Integrated Testing is the phase in software testing in which individual software modules are combined and tested as a group. It occurs after unit testing.
Different types of integration testing are big-bang, top-down, and bottom-up, mixed (sandwich) and risky-hardest.
In the big-bang approach, the developed modules are coupled together to form a complete software system or major part of the system and then used for integration testing. This method is very effective for saving time in the integration testing process. However,if the test cases and their results are not recorded properly, the entire integration process will be more complicated and may prevent the testing team from achieving the goal of integration testing.
Big Bang testing has the advantage that everything is finished before integration testing starts.The major disadvantage is that in general it is time consuming and difficult to trace the cause of failures because of this late integration.
Bottom-up testing is an approach to integrated testing where the lowest level components are tested first, then testing of higher level components occurs. The process is repeated until the component at the top is tested.Test Drivers are needed to simulate higher level units which may not be available during the initial phases.This approach is helpful only when all or most of the modules of the same development level are ready.
Top-down testing is an approach to integrated testing where the top integrated modules are tested and the branch of the module is tested step by step until the end of the related module.Test Drivers are needed to simulate higher level units which may not be available during the initial phases.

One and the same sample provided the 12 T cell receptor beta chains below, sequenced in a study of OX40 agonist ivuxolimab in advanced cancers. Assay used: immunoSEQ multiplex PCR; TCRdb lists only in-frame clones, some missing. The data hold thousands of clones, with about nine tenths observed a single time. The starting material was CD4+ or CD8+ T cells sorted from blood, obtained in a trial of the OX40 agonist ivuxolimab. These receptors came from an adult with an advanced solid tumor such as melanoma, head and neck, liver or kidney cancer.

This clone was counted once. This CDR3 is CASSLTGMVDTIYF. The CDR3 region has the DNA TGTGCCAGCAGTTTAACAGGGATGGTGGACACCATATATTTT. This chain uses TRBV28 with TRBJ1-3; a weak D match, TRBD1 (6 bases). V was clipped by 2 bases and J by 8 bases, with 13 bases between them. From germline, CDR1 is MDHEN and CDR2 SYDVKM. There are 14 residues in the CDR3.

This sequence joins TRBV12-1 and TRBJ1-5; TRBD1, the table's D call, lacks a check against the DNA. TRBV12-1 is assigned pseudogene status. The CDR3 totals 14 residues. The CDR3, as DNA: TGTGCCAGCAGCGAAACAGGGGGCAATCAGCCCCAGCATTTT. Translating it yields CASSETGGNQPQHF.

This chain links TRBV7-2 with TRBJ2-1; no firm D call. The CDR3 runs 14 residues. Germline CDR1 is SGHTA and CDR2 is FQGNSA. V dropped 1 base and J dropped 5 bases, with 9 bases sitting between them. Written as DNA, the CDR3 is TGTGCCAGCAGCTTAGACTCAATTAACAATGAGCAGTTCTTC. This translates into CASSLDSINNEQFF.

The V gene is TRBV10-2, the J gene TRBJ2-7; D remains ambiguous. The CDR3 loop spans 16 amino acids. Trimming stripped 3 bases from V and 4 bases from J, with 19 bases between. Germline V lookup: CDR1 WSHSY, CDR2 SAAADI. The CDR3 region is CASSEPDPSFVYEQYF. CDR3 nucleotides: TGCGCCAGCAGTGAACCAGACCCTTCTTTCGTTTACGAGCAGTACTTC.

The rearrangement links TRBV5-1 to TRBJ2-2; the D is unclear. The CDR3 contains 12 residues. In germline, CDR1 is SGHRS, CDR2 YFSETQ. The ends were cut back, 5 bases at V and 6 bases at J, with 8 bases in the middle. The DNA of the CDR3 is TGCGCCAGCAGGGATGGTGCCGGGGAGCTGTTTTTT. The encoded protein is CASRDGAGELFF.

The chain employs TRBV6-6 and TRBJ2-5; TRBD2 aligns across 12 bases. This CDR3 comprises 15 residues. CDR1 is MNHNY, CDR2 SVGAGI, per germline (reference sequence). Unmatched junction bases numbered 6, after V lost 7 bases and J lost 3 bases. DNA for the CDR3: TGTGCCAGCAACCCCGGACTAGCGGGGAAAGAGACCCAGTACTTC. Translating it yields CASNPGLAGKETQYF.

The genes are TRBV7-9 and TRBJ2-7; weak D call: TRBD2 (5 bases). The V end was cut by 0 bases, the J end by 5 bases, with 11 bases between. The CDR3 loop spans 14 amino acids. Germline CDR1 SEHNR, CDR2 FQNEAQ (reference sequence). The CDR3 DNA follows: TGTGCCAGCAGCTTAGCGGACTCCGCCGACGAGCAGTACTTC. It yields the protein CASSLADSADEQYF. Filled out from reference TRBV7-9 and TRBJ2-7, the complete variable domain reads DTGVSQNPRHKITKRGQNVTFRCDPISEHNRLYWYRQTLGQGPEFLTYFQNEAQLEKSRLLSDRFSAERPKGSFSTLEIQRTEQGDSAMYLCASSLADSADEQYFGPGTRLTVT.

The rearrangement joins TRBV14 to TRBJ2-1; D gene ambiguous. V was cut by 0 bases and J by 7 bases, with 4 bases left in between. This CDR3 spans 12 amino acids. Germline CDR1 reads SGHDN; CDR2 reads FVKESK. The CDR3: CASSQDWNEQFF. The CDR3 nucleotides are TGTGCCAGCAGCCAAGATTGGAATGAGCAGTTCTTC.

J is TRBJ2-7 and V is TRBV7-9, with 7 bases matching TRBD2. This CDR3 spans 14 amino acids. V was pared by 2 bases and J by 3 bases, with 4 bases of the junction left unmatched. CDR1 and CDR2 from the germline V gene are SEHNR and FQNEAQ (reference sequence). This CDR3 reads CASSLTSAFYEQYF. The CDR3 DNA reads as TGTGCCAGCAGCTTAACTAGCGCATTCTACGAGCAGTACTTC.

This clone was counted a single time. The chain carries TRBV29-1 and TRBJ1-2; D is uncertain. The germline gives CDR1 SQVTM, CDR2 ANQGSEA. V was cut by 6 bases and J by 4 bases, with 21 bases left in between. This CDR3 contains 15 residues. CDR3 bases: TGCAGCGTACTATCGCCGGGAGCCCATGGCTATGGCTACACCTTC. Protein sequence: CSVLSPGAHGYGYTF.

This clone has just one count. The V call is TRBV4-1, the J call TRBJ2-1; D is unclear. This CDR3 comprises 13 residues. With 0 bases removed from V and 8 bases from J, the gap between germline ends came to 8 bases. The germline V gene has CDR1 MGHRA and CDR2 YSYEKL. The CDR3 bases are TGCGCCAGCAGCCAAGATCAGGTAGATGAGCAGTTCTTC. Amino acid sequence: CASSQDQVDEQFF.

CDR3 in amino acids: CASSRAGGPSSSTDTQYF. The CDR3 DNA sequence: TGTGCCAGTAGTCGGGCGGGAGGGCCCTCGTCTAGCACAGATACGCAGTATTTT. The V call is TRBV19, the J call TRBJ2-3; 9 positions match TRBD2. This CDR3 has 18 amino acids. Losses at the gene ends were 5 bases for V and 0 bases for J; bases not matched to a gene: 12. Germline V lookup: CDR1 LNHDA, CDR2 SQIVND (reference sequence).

Sandwich testing is an approach to combine top down testing with bottom up testing.
Acceptance Testing is the software testing where a system is tested for acceptability. The purpose of this test is to evaluate the system’s compliance with the business requirements and assess whether it is acceptable for delivery.
Internal Acceptance Testing is performed by members that developed the software but who are not directly involved in the project (Development or Testing). Usually, it is the members of Product Management, Sales and/or Customer Support. It is also known as Alpha Testing.
External Acceptance Testing is performed by the people who are not employees of an organization that developed the software.
Customer Acceptance Testing is performed by the customers of an organization that developed the software. They are the ones who asked the organization to develop the software. This is in the case of the software not being owned by the organization that developed it.
User Acceptance Testing is performed by the end users of the software. They can be the customers themselves or the customers’ customers. It is also known as Beta Testing.
The satisfaction of the client is increased, as they are more confident that the requirements are met, without the ‘fear’ of how the product will behave in the real environment and if a critical issue will arise when least expected.
The quality criteria of the product is defined in the early phase of development/implementation.